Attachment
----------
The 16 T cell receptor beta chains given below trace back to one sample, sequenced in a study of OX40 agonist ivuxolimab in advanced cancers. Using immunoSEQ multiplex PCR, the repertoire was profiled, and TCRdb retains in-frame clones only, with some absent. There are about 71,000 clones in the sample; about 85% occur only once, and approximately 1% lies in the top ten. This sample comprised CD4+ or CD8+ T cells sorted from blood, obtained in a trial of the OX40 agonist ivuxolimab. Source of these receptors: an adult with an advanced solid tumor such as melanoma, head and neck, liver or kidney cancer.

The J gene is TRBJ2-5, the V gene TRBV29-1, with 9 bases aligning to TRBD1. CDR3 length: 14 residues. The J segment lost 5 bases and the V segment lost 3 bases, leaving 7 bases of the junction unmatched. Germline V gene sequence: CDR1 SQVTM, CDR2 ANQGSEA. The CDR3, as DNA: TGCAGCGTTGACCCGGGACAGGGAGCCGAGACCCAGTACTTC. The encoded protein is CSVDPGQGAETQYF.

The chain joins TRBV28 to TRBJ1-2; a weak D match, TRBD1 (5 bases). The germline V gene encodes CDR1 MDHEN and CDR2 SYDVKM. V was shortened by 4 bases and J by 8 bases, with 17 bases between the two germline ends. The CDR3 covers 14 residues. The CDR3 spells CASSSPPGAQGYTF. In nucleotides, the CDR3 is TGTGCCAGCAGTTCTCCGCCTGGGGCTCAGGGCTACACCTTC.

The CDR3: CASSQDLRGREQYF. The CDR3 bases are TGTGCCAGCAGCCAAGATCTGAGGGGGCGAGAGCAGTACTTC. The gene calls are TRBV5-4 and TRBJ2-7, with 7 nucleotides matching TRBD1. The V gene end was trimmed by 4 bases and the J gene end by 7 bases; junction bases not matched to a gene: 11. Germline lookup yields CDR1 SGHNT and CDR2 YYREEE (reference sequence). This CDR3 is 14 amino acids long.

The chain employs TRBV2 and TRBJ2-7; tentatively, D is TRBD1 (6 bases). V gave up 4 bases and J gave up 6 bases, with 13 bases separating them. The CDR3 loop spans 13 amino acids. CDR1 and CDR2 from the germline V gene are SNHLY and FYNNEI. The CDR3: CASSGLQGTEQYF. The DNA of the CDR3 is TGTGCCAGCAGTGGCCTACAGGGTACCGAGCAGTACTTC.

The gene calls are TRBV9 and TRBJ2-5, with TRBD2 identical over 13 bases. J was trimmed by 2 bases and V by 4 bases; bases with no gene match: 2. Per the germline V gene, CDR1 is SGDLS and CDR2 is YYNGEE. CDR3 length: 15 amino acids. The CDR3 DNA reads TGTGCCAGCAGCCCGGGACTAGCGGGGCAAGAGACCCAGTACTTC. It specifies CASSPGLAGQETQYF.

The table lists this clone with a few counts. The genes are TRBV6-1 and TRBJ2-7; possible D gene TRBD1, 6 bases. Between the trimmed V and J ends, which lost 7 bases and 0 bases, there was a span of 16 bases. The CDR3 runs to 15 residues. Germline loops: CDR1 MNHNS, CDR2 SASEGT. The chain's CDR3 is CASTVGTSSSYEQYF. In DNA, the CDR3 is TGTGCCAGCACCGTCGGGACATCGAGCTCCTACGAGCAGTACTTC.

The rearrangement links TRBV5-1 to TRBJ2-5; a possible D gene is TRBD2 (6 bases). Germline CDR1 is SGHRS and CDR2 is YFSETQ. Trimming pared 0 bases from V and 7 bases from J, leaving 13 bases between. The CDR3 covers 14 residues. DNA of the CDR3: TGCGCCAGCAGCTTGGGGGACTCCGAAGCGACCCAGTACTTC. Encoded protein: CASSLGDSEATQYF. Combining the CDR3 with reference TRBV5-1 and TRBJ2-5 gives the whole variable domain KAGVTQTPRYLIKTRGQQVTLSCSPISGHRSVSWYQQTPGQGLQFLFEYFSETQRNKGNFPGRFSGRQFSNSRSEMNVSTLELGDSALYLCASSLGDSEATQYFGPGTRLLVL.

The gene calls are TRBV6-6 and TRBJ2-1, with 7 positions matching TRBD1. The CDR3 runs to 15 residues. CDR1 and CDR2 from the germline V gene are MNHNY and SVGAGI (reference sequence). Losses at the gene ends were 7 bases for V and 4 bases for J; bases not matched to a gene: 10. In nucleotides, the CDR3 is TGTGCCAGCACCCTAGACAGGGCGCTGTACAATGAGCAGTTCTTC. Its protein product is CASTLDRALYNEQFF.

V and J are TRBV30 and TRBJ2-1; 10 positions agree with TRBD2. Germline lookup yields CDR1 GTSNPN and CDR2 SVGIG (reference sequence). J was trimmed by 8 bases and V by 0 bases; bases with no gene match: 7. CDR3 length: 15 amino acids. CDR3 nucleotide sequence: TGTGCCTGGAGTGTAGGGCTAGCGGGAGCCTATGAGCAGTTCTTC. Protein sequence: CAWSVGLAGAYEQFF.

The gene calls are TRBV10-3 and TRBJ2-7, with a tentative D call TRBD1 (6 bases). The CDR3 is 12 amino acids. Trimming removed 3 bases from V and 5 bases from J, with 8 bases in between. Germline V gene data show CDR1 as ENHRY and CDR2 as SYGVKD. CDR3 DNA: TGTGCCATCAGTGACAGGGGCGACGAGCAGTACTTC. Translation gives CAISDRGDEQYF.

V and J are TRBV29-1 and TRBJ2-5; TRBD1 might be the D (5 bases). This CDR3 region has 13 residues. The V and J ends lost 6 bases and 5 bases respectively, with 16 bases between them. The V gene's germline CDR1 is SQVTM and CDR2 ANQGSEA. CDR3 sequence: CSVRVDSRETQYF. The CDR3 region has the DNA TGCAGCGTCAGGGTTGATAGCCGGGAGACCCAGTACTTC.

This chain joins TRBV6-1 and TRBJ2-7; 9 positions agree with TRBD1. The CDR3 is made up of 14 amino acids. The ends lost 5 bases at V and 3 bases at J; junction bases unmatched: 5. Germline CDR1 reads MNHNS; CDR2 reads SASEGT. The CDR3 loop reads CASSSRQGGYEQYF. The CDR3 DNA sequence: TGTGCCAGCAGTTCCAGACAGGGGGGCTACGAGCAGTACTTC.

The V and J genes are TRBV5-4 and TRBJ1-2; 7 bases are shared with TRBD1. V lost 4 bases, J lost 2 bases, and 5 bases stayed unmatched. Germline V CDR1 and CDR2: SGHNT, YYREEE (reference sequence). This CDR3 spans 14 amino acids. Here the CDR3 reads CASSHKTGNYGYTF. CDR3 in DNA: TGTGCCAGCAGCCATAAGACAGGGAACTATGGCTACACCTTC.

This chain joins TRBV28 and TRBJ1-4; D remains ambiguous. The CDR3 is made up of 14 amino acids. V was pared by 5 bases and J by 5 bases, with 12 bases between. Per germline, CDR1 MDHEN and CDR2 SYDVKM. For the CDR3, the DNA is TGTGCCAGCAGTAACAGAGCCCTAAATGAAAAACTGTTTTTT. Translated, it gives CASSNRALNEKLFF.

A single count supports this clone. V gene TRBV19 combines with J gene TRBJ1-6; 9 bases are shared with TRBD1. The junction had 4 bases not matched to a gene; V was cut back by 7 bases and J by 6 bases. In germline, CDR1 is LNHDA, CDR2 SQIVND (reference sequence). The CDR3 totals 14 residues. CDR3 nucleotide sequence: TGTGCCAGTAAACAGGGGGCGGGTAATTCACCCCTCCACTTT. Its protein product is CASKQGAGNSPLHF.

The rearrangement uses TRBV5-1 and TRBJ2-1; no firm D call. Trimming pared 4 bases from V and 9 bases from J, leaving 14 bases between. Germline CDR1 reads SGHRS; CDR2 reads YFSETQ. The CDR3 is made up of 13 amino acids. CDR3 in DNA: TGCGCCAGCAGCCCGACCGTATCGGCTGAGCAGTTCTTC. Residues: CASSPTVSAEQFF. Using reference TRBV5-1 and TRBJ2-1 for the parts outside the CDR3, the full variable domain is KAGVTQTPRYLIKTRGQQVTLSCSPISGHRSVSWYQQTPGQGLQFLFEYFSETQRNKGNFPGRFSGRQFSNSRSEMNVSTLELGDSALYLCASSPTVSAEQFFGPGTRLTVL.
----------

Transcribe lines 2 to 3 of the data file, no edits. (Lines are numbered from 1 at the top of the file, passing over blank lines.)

The J gene is TRBJ2-5, the V gene TRBV29-1, with 9 bases aligning to TRBD1. CDR3 length: 14 residues. The J segment lost 5 bases and the V segment lost 3 bases, leaving 7 bases of the junction unmatched. Germline V gene sequence: CDR1 SQVTM, CDR2 ANQGSEA. The CDR3, as DNA: TGCAGCGTTGACCCGGGACAGGGAGCCGAGACCCAGTACTTC. The encoded protein is CSVDPGQGAETQYF.

The chain joins TRBV28 to TRBJ1-2; a weak D match, TRBD1 (5 bases). The germline V gene encodes CDR1 MDHEN and CDR2 SYDVKM. V was shortened by 4 bases and J by 8 bases, with 17 bases between the two germline ends. The CDR3 covers 14 residues. The CDR3 spells CASSSPPGAQGYTF. In nucleotides, the CDR3 is TGTGCCAGCAGTTCTCCGCCTGGGGCTCAGGGCTACACCTTC.